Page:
The push comes after a neo-Nazi group tried to disrupt an indigenous mourning ceremony at Coburg town hall on Thursday morning with white racist banners and Nazi salutes.
Footage of the incident shows four police officers forming a line between the Nazi group and those attending the ceremony before proceedings were moved inside. None of the black-clad people involved in the stunt were arrested.
The neo-Nazi group was later spotted in a number of locations in Melbourne’s inner north waving banners with white racist slogans that Age has chosen not to reproduce.
Police say they are reviewing footage from body-worn cameras to determine if any crime has taken place, but said the banner is not a crime under racial defamation laws. International Holocaust Remembrance Day is celebrated in Australia on Friday.
Last year, the Andrews government banned Nazi hate symbols. Anyone who intentionally displays the Nazi symbol in public faces a year in prison or a $22,000 fine.
The government has signaled its willingness to strengthen laws if police say no crime was committed in Coburg on Thursday.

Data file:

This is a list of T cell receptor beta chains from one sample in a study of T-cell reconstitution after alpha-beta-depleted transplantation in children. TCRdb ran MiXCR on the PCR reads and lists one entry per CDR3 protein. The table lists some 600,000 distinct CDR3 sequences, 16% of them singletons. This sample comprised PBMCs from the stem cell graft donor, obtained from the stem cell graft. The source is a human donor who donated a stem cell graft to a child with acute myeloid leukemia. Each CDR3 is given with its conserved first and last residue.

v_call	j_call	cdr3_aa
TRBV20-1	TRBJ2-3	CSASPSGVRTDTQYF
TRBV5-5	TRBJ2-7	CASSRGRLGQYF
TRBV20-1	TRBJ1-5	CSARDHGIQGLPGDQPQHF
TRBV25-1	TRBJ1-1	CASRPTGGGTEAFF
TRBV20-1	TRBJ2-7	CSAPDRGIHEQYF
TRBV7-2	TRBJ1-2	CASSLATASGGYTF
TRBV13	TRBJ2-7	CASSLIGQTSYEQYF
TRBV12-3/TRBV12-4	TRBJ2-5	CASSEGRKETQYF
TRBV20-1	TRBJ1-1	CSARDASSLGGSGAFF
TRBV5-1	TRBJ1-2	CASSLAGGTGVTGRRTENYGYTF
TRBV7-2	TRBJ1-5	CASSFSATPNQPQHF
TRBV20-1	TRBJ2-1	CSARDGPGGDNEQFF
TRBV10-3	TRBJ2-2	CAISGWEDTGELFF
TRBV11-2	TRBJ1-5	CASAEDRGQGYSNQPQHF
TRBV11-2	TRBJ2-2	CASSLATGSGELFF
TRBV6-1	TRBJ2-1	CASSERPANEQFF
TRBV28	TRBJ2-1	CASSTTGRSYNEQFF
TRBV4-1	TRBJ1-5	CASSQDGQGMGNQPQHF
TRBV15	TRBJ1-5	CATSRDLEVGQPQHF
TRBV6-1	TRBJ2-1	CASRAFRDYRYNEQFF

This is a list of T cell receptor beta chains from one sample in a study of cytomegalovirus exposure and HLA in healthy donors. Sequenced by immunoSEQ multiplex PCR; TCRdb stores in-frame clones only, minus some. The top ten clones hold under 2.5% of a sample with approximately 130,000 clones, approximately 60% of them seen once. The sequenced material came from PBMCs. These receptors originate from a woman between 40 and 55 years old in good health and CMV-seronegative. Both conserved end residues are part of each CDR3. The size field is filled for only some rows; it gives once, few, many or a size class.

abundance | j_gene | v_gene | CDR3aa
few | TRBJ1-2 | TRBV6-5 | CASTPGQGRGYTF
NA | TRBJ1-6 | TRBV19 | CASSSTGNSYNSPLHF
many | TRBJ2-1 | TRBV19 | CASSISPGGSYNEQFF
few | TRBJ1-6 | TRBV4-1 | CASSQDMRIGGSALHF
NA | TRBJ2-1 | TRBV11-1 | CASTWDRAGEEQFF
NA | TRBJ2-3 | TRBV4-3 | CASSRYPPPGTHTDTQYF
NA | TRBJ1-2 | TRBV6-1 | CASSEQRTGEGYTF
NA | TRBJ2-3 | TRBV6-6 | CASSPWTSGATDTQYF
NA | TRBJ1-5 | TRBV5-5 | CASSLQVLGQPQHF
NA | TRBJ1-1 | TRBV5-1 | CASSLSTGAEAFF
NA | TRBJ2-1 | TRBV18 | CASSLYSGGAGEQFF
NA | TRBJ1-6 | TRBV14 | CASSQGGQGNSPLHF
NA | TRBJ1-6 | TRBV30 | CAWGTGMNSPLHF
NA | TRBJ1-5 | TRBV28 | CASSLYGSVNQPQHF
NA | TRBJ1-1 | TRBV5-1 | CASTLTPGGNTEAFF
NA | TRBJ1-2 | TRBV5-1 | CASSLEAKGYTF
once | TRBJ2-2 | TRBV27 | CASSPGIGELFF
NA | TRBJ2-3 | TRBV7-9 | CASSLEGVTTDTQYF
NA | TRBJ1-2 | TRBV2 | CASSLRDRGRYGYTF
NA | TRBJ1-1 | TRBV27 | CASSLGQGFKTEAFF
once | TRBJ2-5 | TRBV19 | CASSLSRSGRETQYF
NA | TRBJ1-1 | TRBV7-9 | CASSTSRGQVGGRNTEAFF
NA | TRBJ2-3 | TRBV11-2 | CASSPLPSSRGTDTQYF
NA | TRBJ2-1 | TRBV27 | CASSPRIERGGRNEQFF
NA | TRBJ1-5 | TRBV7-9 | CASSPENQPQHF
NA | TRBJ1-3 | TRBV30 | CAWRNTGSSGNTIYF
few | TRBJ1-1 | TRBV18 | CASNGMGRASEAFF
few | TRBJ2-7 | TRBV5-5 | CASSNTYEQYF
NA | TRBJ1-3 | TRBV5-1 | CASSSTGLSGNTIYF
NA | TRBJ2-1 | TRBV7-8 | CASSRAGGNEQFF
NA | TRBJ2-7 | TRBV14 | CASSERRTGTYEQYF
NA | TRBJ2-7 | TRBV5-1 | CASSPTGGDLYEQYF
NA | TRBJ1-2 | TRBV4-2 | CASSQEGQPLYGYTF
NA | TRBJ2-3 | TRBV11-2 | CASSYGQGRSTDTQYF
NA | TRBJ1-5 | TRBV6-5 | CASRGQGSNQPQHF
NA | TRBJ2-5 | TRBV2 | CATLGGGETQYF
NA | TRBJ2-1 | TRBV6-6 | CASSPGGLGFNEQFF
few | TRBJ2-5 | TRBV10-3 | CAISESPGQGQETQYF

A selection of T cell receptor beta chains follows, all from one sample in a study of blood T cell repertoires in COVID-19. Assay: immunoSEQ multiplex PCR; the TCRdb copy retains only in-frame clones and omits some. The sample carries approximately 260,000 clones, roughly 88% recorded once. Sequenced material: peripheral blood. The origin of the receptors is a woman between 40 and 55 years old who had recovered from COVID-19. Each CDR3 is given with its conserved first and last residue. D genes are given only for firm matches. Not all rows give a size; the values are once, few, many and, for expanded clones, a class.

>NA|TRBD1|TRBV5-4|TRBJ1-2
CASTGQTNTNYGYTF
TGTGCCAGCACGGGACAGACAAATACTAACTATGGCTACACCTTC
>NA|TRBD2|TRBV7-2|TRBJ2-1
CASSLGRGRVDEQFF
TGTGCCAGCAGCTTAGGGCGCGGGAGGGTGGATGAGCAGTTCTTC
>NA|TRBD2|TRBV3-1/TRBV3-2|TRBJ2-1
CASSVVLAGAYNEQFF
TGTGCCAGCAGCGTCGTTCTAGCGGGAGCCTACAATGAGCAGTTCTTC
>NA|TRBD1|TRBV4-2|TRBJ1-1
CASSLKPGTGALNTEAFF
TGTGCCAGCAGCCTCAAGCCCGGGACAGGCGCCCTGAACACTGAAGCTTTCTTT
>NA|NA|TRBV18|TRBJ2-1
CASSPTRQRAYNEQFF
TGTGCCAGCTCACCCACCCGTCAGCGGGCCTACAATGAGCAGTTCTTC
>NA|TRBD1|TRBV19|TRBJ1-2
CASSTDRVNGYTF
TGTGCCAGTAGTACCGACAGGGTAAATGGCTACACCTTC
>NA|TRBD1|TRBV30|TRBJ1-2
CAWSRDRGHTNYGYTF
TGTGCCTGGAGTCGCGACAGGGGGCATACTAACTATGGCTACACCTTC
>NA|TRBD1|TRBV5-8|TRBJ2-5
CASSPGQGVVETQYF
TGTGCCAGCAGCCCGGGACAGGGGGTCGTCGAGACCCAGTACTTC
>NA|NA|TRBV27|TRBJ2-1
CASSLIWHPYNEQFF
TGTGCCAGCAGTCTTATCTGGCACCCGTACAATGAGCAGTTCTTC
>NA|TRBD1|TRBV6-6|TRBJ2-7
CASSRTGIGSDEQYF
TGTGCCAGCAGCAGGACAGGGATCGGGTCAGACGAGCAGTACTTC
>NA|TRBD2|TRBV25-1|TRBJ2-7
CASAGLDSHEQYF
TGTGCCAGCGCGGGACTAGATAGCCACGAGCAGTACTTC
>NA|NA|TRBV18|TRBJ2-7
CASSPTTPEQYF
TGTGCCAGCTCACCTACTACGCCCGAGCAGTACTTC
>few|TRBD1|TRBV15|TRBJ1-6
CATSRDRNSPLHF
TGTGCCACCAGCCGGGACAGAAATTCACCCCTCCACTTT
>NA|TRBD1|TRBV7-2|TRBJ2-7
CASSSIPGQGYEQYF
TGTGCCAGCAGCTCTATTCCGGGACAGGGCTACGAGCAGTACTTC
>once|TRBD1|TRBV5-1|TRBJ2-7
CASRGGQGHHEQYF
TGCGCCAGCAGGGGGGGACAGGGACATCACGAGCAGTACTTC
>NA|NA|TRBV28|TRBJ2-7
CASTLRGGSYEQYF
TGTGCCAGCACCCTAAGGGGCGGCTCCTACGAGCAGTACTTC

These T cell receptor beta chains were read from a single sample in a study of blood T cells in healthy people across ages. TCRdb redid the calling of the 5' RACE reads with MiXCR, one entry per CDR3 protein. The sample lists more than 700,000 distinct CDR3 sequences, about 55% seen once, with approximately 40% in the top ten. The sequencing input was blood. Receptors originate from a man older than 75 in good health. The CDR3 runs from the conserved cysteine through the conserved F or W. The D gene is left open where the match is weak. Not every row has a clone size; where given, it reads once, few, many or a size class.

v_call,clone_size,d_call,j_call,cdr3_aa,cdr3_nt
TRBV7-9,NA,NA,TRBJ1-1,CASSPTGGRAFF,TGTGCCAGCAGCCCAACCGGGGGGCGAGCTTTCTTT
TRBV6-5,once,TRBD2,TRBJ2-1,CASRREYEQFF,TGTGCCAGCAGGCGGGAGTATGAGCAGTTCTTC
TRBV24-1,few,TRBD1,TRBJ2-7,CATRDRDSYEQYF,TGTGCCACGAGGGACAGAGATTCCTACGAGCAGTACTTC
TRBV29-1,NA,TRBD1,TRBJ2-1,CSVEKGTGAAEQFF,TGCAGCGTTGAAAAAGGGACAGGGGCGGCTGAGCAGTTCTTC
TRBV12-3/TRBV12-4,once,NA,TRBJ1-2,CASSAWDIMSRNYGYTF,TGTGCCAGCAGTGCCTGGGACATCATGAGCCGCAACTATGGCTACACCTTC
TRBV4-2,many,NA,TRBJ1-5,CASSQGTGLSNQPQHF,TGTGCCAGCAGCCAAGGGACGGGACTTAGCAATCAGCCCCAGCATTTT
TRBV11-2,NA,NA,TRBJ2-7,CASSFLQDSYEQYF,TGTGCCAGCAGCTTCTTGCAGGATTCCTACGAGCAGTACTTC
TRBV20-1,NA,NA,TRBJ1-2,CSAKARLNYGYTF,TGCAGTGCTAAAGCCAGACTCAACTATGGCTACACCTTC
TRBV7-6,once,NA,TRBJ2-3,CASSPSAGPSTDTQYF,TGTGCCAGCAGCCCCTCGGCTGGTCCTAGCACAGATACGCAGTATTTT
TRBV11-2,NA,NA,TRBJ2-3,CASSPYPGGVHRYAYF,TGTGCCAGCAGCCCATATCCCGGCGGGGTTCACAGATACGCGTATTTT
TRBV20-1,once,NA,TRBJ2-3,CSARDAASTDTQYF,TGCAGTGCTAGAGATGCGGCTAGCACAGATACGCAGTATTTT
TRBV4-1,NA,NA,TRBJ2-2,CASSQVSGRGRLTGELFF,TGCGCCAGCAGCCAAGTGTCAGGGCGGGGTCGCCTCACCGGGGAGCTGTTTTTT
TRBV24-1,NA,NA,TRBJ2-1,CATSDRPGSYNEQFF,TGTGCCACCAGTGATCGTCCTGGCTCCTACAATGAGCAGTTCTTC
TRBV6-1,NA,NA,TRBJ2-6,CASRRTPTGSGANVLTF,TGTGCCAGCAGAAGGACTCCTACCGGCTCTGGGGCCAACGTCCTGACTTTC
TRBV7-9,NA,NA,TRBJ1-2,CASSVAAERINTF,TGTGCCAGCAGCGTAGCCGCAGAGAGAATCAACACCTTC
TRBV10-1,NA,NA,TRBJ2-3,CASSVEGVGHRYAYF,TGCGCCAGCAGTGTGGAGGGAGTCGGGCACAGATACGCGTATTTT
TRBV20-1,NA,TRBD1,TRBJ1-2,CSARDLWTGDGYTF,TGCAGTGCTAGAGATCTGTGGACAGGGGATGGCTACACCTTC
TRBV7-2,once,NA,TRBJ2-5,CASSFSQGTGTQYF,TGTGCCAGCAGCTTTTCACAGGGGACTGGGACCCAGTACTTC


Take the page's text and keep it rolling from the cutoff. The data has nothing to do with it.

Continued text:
“We realized that this hateful ideology had no place in Victoria – public demonstrations and demonstrations like this do nothing but cause further pain and division. Denigration has no place in our community,” a government spokesman said.
“The government will continue to monitor the use of hate symbols and defamation and may consider further legislative reforms at a later date.”
But shadow prosecutor Michael O’Brien said it was “hard to believe existing laws can’t address this behavior” and to see the individuals charged.
“Victoria’s equal opportunity, anti-libel and public order laws should be able to deal with these attempted provocations by a sad little rabble,” he said.
“Many Australians lost their lives in wars against fascism. It is therefore appalling to see neo-Nazis disrupting public events on Australia Day.
“Intimidation and racial intolerance have no place in our community and will never be tolerated.”
Earlier this month, white supremacist Thomas Sewell performed a Nazi salute while addressing the media outside Melbourne Magistrates’ Court.
Sewell had been handed an 18-month community corrective order after he was found guilty of assaulting a Channel Nine security guard who was also racially abused during the attack. Nine is the owner of this legal notice.
In another incident earlier this month, 20 white supremacists were photographed making the gesture on Elwood Beach. A child was among the prisoners who made the salute.
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https://www.smh.com.au/national/victoria/holocaust-survivors-call-for-nazi-salute-to-be-outlawed-in-victoria-20230127-p5cfuc.html?ref=rss&utm_medium=rss&utm_source=rss_national Holocaust survivors are calling for the Nazi salute to be banned in Victoria